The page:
Speaking falsely about profound emptiness.
This vow say if we lack a correct understanding of emptiness and yet teach emptiness to others, claiming with a selfish motivation that we have a direct realization of emptiness, we incur a root downfall.
I don’t know anybody who claims to have a direct realization of emptiness, so I think there is little danger of any of us incurring this root downfall, but there is a danger of us committing a similitude of this downfall. Those who have some notions of emptiness know how much fun it is to debate and discuss it. Few, if any, of us have a correct understanding. Yet when we speak, we have a natural tendency to speak as if we were to a certain extent an authority on the subject. I, for one, do this all of the time. Even though I am not engaging in a root downfall, I am certainly quite frequently engaging in a similitude of this downfall. I need to stop this.
This does not mean we can’t discuss emptiness. Rather it means we need to make it abundantly clear to any potential reader or listener that what we are explaining is just our personal understanding of what the teachings mean, and from the side of the reader, everyone who reads or listens to our explanations should take them with a grain of salt and investigate these matters for themselves.
There is nothing more important in this world than realizing emptiness. The only way to escape from a prison with no doors is to wake up from the dream in which we are trapped in such a prison. Realizing emptiness is how we do this. Given its importance, this is something we must discuss all of the time; but given its importance, it is something we must discuss in a correct and skillful way.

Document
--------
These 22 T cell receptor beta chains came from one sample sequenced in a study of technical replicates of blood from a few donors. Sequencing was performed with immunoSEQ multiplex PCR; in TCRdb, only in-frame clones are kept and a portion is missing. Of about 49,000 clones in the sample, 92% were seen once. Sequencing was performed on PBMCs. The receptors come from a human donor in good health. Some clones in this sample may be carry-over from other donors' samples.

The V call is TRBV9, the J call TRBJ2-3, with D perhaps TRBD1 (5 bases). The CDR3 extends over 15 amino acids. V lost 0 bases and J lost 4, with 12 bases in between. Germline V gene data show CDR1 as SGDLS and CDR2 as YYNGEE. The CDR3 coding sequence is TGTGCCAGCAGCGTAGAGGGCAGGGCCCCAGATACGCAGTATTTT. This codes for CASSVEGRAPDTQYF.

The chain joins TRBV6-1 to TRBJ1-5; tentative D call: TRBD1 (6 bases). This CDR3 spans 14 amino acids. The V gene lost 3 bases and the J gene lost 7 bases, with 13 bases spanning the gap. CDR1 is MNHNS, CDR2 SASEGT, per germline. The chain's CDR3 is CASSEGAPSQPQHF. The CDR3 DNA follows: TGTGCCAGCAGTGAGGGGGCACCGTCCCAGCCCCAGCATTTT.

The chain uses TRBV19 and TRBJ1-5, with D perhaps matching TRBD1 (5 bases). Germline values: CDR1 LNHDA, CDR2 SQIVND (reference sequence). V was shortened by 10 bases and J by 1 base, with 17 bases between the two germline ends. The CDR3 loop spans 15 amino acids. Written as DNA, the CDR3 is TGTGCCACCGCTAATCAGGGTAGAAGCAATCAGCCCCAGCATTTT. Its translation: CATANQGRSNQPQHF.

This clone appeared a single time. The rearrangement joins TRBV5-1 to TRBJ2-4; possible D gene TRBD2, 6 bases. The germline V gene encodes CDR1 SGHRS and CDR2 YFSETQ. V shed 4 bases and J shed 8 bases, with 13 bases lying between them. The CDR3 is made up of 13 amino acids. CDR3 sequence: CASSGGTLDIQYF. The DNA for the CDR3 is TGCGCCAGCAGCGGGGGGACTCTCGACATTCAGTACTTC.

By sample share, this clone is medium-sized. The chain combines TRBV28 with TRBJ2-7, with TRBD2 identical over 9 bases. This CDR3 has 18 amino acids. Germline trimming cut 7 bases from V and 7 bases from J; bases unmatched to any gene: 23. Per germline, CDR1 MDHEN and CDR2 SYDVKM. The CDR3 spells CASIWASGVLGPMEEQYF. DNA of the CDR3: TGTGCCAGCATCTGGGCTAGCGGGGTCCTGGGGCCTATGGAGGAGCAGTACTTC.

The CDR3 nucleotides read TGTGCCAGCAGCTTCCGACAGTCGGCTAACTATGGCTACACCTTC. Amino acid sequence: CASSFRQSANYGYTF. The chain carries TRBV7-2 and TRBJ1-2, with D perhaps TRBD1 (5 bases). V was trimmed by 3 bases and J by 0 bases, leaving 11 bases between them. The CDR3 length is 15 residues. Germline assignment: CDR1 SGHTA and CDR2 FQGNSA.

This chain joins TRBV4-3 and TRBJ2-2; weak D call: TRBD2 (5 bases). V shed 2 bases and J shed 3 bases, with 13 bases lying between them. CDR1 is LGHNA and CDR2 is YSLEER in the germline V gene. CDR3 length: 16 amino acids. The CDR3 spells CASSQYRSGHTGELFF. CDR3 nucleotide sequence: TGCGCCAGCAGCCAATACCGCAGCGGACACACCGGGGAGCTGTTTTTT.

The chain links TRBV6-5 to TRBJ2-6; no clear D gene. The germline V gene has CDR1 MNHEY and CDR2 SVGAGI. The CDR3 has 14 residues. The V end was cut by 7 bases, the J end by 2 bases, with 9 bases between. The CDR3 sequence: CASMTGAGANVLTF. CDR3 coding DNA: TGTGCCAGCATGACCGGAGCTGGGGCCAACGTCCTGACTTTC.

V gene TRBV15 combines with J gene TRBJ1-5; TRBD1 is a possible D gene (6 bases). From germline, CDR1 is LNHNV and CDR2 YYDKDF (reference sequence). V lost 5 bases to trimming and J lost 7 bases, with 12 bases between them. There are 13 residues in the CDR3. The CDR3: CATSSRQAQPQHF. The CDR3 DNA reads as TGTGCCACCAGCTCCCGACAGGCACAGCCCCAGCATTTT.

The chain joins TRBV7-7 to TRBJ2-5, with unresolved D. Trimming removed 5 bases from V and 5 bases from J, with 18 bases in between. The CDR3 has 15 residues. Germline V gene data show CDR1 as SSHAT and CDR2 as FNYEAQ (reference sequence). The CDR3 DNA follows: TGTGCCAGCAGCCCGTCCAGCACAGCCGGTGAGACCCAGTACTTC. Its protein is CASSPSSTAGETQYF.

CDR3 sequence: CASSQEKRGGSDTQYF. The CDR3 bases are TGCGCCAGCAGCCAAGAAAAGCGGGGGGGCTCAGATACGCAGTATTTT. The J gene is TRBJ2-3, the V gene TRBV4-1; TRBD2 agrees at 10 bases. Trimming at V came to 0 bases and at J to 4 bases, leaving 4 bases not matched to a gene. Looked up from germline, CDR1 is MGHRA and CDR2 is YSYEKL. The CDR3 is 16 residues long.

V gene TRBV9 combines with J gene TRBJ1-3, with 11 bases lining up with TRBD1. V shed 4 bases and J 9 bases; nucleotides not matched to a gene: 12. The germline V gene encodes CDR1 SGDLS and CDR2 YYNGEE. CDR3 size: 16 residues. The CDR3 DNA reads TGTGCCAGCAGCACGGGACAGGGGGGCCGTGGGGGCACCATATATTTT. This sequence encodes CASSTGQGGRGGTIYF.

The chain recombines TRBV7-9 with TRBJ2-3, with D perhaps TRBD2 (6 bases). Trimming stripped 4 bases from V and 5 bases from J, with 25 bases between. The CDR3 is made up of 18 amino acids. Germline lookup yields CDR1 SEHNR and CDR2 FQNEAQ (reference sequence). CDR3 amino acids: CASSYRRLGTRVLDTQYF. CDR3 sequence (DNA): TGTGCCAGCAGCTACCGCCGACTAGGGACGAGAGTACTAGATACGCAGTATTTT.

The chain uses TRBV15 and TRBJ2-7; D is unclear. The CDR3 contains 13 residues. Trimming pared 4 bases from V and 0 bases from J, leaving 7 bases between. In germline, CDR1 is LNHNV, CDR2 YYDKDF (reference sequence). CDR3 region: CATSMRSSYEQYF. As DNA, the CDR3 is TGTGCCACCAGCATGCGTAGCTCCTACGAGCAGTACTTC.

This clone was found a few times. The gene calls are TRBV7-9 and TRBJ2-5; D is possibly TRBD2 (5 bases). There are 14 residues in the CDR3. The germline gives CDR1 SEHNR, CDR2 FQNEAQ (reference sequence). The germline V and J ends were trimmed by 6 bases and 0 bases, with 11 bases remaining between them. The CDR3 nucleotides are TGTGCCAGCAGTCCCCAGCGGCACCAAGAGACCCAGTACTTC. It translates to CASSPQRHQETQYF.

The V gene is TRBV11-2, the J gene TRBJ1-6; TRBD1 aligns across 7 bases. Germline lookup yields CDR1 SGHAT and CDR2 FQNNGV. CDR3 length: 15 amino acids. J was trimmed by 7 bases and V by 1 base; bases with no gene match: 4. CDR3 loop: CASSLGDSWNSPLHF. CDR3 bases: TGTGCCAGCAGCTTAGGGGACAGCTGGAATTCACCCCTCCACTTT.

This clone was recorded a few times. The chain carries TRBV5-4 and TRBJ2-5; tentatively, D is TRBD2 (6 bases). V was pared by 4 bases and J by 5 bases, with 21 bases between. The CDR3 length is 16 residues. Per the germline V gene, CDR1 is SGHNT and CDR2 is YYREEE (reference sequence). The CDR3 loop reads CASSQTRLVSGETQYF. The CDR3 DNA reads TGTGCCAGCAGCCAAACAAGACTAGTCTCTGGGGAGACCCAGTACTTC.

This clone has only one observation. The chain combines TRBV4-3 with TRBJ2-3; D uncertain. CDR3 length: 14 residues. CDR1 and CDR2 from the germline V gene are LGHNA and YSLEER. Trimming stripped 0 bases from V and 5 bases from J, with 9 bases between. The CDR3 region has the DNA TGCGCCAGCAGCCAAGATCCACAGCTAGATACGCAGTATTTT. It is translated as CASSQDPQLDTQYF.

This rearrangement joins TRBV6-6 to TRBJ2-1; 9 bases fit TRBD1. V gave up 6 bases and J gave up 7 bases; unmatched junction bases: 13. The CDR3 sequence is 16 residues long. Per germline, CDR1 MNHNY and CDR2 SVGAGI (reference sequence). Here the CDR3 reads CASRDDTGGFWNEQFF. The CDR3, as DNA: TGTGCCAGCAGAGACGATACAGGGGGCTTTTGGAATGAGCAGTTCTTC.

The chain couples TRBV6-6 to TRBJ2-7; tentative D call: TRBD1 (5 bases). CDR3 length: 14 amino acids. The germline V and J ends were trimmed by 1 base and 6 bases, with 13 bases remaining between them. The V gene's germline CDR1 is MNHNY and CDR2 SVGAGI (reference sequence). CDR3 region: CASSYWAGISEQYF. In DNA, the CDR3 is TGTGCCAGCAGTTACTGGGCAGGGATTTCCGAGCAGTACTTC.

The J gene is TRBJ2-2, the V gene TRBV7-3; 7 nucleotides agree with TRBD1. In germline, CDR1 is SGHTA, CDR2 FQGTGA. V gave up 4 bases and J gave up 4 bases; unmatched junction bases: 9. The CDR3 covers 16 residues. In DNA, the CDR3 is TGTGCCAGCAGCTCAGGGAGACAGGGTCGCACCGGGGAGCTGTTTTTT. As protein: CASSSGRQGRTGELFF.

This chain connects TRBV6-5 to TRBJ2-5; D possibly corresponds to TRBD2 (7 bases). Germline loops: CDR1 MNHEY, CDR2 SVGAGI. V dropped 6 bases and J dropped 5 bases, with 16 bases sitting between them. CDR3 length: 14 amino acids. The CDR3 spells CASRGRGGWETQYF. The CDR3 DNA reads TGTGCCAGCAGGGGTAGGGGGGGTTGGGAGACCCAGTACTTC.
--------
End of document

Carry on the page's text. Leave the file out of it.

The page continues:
Accepting property that has been stolen from the Three Jewels.
We incur this downfall if we accept goods that we know have been stolen from the Three Jewels. We do not incur this downfall if we accept something that we do not know has been stolen.
If have even a suspicion that something we are using has been stolen from the three jewels, then it is our responsibility to ask the question to make sure we are not stealing. If we don’t, we are incurring a similitude of this downfall. If we know, or have reason to believe, that somebody else has stolen something from the three jewels and through our actions we somehow lend legitimacy to their claim over the object, then I think this is also an example of accepting property that has been stolen from the three jewels.
If we have it within our power to return property that has been stolen and we fail to do so, then I also think this is a similitude of a downfall.
Making bad rules.
Those in charge of spiritual communities incur this downfall if they make rules that unnecessarily interfere with pure Dharma practice, such as having business activities take precedence over the practice of meditation.
We have to be careful with understanding this. The development model of the NKT is one of indigenous growth. In other words, things are built in dependence upon the extent to which a local sangha is willing to do the work to build it. A mother center may provide some initial support to get a branch class of the ground, but the expectation is after that initial start up support, the center is basically on their own until they reach a sufficiently big size that they are in a position to buy some building or start taking on full-time staff. Then there is another period of brief support which quickly ends, and the now larger center is basically on its own until it reaches the point where it could become a KMC. The NKT takes no outside money from anybody. The Dharma cannot flourish in this world without the underlying supporting physical infrastructure. This requires both money and labor on the part of the local sangha. Some people react very negatively to this fact, especially if it is their money or their labor that is being called upon! So when the local administrators or teachers have some project they want to pursue and it requires money or people’s time, this issue usually flares up.